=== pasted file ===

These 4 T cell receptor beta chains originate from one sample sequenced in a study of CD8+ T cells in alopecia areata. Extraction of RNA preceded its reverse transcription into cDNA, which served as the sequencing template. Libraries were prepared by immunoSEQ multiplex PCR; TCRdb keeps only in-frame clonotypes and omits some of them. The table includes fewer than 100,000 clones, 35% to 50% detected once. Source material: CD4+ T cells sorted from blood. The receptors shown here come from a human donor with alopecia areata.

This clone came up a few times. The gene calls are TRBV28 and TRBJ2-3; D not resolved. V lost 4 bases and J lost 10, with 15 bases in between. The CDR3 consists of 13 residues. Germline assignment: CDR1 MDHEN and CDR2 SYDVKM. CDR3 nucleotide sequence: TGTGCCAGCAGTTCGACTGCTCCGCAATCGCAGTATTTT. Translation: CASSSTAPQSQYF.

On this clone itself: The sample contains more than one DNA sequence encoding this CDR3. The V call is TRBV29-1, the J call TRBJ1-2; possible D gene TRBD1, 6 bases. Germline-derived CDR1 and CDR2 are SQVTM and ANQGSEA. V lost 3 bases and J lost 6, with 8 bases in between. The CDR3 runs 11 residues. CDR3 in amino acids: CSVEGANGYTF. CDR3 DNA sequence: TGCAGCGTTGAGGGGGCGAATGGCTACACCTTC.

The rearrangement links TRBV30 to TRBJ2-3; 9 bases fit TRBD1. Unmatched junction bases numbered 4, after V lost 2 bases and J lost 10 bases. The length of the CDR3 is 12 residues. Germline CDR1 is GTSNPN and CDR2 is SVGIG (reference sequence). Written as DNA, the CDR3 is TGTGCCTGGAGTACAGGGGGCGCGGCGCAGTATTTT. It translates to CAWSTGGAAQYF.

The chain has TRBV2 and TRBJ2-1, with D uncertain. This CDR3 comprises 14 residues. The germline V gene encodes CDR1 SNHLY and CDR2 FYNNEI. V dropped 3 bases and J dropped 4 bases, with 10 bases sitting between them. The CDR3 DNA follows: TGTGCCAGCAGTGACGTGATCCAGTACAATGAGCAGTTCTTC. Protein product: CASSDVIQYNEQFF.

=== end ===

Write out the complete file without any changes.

These 4 T cell receptor beta chains originate from one sample sequenced in a study of CD8+ T cells in alopecia areata. Extraction of RNA preceded its reverse transcription into cDNA, which served as the sequencing template. Libraries were prepared by immunoSEQ multiplex PCR; TCRdb keeps only in-frame clonotypes and omits some of them. The table includes fewer than 100,000 clones, 35% to 50% detected once. Source material: CD4+ T cells sorted from blood. The receptors shown here come from a human donor with alopecia areata.

This clone came up a few times. The gene calls are TRBV28 and TRBJ2-3; D not resolved. V lost 4 bases and J lost 10, with 15 bases in between. The CDR3 consists of 13 residues. Germline assignment: CDR1 MDHEN and CDR2 SYDVKM. CDR3 nucleotide sequence: TGTGCCAGCAGTTCGACTGCTCCGCAATCGCAGTATTTT. Translation: CASSSTAPQSQYF.

On this clone itself: The sample contains more than one DNA sequence encoding this CDR3. The V call is TRBV29-1, the J call TRBJ1-2; possible D gene TRBD1, 6 bases. Germline-derived CDR1 and CDR2 are SQVTM and ANQGSEA. V lost 3 bases and J lost 6, with 8 bases in between. The CDR3 runs 11 residues. CDR3 in amino acids: CSVEGANGYTF. CDR3 DNA sequence: TGCAGCGTTGAGGGGGCGAATGGCTACACCTTC.

The rearrangement links TRBV30 to TRBJ2-3; 9 bases fit TRBD1. Unmatched junction bases numbered 4, after V lost 2 bases and J lost 10 bases. The length of the CDR3 is 12 residues. Germline CDR1 is GTSNPN and CDR2 is SVGIG (reference sequence). Written as DNA, the CDR3 is TGTGCCTGGAGTACAGGGGGCGCGGCGCAGTATTTT. It translates to CAWSTGGAAQYF.

The chain has TRBV2 and TRBJ2-1, with D uncertain. This CDR3 comprises 14 residues. The germline V gene encodes CDR1 SNHLY and CDR2 FYNNEI. V dropped 3 bases and J dropped 4 bases, with 10 bases sitting between them. The CDR3 DNA follows: TGTGCCAGCAGTGACGTGATCCAGTACAATGAGCAGTTCTTC. Protein product: CASSDVIQYNEQFF.